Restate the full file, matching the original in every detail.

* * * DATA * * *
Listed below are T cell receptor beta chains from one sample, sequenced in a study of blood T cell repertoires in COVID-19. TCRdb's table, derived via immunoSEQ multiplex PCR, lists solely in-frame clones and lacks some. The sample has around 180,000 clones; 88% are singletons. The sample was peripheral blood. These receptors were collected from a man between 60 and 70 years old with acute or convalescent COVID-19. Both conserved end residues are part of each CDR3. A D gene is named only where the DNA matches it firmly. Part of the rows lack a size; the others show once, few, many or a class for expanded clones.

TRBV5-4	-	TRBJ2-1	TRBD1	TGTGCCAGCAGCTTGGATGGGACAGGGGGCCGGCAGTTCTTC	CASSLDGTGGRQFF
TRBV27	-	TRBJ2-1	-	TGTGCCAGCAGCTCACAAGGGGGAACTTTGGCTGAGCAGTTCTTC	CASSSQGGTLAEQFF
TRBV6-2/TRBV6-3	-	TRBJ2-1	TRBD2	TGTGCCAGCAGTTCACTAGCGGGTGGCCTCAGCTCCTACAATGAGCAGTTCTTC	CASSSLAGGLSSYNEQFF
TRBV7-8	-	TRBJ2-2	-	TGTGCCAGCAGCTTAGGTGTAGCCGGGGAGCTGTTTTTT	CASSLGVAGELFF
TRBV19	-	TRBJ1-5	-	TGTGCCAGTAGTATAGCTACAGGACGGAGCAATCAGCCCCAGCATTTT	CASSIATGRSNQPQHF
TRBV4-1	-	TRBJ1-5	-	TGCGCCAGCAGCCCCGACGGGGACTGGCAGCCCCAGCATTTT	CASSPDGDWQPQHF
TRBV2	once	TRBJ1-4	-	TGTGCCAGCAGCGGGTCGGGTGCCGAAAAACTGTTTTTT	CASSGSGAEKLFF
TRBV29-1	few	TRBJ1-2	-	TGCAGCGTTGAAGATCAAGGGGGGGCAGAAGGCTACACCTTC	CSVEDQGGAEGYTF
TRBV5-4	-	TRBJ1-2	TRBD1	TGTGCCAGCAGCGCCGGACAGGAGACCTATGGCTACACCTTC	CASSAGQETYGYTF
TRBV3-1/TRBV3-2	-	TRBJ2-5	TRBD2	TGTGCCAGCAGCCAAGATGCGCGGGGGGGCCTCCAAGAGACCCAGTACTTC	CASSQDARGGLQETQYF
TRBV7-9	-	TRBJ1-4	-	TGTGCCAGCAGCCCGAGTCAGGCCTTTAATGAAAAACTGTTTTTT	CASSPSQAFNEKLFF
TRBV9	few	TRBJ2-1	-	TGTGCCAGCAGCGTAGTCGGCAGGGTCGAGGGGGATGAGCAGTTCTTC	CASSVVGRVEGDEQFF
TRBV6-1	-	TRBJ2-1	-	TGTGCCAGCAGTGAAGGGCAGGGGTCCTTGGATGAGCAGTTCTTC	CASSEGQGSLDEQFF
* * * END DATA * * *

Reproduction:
Listed below are T cell receptor beta chains from one sample, sequenced in a study of blood T cell repertoires in COVID-19. TCRdb's table, derived via immunoSEQ multiplex PCR, lists solely in-frame clones and lacks some. The sample has around 180,000 clones; 88% are singletons. The sample was peripheral blood. These receptors were collected from a man between 60 and 70 years old with acute or convalescent COVID-19. Both conserved end residues are part of each CDR3. A D gene is named only where the DNA matches it firmly. Part of the rows lack a size; the others show once, few, many or a class for expanded clones.

TRBV5-4	-	TRBJ2-1	TRBD1	TGTGCCAGCAGCTTGGATGGGACAGGGGGCCGGCAGTTCTTC	CASSLDGTGGRQFF
TRBV27	-	TRBJ2-1	-	TGTGCCAGCAGCTCACAAGGGGGAACTTTGGCTGAGCAGTTCTTC	CASSSQGGTLAEQFF
TRBV6-2/TRBV6-3	-	TRBJ2-1	TRBD2	TGTGCCAGCAGTTCACTAGCGGGTGGCCTCAGCTCCTACAATGAGCAGTTCTTC	CASSSLAGGLSSYNEQFF
TRBV7-8	-	TRBJ2-2	-	TGTGCCAGCAGCTTAGGTGTAGCCGGGGAGCTGTTTTTT	CASSLGVAGELFF
TRBV19	-	TRBJ1-5	-	TGTGCCAGTAGTATAGCTACAGGACGGAGCAATCAGCCCCAGCATTTT	CASSIATGRSNQPQHF
TRBV4-1	-	TRBJ1-5	-	TGCGCCAGCAGCCCCGACGGGGACTGGCAGCCCCAGCATTTT	CASSPDGDWQPQHF
TRBV2	once	TRBJ1-4	-	TGTGCCAGCAGCGGGTCGGGTGCCGAAAAACTGTTTTTT	CASSGSGAEKLFF
TRBV29-1	few	TRBJ1-2	-	TGCAGCGTTGAAGATCAAGGGGGGGCAGAAGGCTACACCTTC	CSVEDQGGAEGYTF
TRBV5-4	-	TRBJ1-2	TRBD1	TGTGCCAGCAGCGCCGGACAGGAGACCTATGGCTACACCTTC	CASSAGQETYGYTF
TRBV3-1/TRBV3-2	-	TRBJ2-5	TRBD2	TGTGCCAGCAGCCAAGATGCGCGGGGGGGCCTCCAAGAGACCCAGTACTTC	CASSQDARGGLQETQYF
TRBV7-9	-	TRBJ1-4	-	TGTGCCAGCAGCCCGAGTCAGGCCTTTAATGAAAAACTGTTTTTT	CASSPSQAFNEKLFF
TRBV9	few	TRBJ2-1	-	TGTGCCAGCAGCGTAGTCGGCAGGGTCGAGGGGGATGAGCAGTTCTTC	CASSVVGRVEGDEQFF
TRBV6-1	-	TRBJ2-1	-	TGTGCCAGCAGTGAAGGGCAGGGGTCCTTGGATGAGCAGTTCTTC	CASSEGQGSLDEQFF